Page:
And we also had chilled moments when we just sat and talked. Seeing T’s expressive language and imagination grow is one of the things I most enjoy on this journey with him and he was particularly descriptive and creative inside the quiet intimate calmness of our fort and as he engaged with his toys and with me through my Paw Patrol avatar.
We left the fort up until nighttime and returned to it after dinner. We turned off all the lights in the house and went inside the fort. He held my hand inside and we turned on the flashlight and pretended there were monsters and wolves outside. I could tell from his wide smile that although he was scared of the dark, he was also in on the pretend play with me, as I tried to scare him.
The little moments are always the biggest moments for me. And seeing him so engaged, imaginative, creative, expressive, and having fun … and focused! … was so wonderful and heart filling. He was having so much fun that he did not want to watch TV, when I tried to suggest it so I could catch a break!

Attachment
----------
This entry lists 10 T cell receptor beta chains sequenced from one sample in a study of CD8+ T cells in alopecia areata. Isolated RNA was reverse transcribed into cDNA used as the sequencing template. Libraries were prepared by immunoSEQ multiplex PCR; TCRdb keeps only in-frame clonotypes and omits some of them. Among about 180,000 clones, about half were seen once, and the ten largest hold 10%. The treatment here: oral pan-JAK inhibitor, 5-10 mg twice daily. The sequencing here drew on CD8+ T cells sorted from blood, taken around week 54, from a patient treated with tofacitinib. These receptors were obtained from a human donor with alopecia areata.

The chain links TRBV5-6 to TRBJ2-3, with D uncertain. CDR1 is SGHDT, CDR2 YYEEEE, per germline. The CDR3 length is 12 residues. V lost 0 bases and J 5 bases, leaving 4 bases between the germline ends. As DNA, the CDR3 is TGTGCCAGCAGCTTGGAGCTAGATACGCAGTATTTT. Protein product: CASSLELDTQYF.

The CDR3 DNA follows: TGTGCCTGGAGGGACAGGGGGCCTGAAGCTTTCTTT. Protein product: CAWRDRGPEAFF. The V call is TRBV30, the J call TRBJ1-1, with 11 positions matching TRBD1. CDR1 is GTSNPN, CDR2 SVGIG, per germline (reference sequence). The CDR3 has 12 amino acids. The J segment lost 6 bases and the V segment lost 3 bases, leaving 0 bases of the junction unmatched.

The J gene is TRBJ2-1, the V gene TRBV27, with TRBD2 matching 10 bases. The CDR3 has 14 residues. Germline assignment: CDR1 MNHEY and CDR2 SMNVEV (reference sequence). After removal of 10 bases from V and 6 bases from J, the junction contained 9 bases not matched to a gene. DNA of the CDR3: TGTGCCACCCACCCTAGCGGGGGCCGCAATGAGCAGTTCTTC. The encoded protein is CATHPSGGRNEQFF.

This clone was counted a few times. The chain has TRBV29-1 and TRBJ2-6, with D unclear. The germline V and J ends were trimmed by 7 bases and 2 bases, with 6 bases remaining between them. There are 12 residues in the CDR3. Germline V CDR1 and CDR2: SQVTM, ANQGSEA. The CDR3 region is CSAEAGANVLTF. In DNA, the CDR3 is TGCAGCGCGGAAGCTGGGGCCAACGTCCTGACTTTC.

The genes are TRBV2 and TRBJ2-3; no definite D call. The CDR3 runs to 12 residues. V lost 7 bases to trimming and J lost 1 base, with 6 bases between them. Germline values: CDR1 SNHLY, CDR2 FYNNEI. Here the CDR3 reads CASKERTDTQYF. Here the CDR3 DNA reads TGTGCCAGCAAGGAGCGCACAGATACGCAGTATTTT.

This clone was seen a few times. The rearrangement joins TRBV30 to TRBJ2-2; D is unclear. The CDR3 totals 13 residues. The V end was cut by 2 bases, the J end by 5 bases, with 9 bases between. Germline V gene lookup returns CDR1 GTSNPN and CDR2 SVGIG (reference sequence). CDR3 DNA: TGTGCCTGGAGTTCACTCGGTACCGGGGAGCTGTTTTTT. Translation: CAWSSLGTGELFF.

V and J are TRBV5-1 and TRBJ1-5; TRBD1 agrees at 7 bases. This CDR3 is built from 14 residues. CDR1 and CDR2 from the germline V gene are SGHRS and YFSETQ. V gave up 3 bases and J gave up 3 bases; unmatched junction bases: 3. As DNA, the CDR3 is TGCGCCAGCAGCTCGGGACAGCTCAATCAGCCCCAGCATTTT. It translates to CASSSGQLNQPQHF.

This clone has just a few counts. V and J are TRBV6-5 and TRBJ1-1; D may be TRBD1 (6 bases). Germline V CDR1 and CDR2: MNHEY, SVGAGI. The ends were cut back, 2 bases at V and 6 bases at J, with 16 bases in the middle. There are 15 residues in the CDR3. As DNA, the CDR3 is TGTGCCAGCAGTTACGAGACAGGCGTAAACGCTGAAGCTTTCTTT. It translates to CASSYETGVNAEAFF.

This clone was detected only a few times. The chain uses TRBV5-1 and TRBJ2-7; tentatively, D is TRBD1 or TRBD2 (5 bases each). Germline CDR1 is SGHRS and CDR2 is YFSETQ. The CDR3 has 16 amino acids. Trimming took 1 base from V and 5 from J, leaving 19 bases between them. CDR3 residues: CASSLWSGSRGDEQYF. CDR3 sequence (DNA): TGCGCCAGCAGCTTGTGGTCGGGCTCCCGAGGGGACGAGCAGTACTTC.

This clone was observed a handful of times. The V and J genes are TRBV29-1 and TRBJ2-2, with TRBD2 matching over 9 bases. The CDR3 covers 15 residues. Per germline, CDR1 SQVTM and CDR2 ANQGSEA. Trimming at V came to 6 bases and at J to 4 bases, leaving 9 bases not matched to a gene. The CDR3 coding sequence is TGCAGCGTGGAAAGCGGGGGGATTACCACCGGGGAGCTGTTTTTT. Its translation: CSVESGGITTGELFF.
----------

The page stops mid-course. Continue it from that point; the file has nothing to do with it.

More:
And it turns out that my hubby also likes the fort. When I finally pulled myself out of bed on New Year’s Day, about an hour after my hubby got up with T, I found T playing in the living room. I walked around the house looking for my hubby – who had gone to bed at 2 a.m. – and I eventually found him passed out… inside the fort.
“Acknowledging the good that you already have in your life is the foundation for all abundance.”
– Eckhart Tolle
I spent the last morning of this decade building a fort with T and then playing Snakes and Ladders, a Christmas gift from his grandparents, inside our tiny hideout, slightly hunched over. My back was going to be sore after, but I wouldn’t have it any other way.
It was poetic that we were playing this game, because if there was one way to describe this past year with our little guy, it was that it was filled with ups and downs; some moments were sweeping highs and some were what seemed like a win that became a downhill slide.
Three particularly shitty slithering moments still reek in my mind:
In late winter, I was in my Director’s office, on a call with partners, when I received a text from my hubby. He sent a picture of a letter we received from T’s Montessori, where he was completing his preschool year. The school notified us – on the day that registration forms were being sent home for the 2019-2020 school year – that T was not invited back. Several parents had complained about his disruptive behaviour. “Our recommendation is for you to seek an alternative program for (T) that will better meet his needs,” it read. I was devastated but held it together until the meeting ended and went for a walk and screamed in the silence of my head.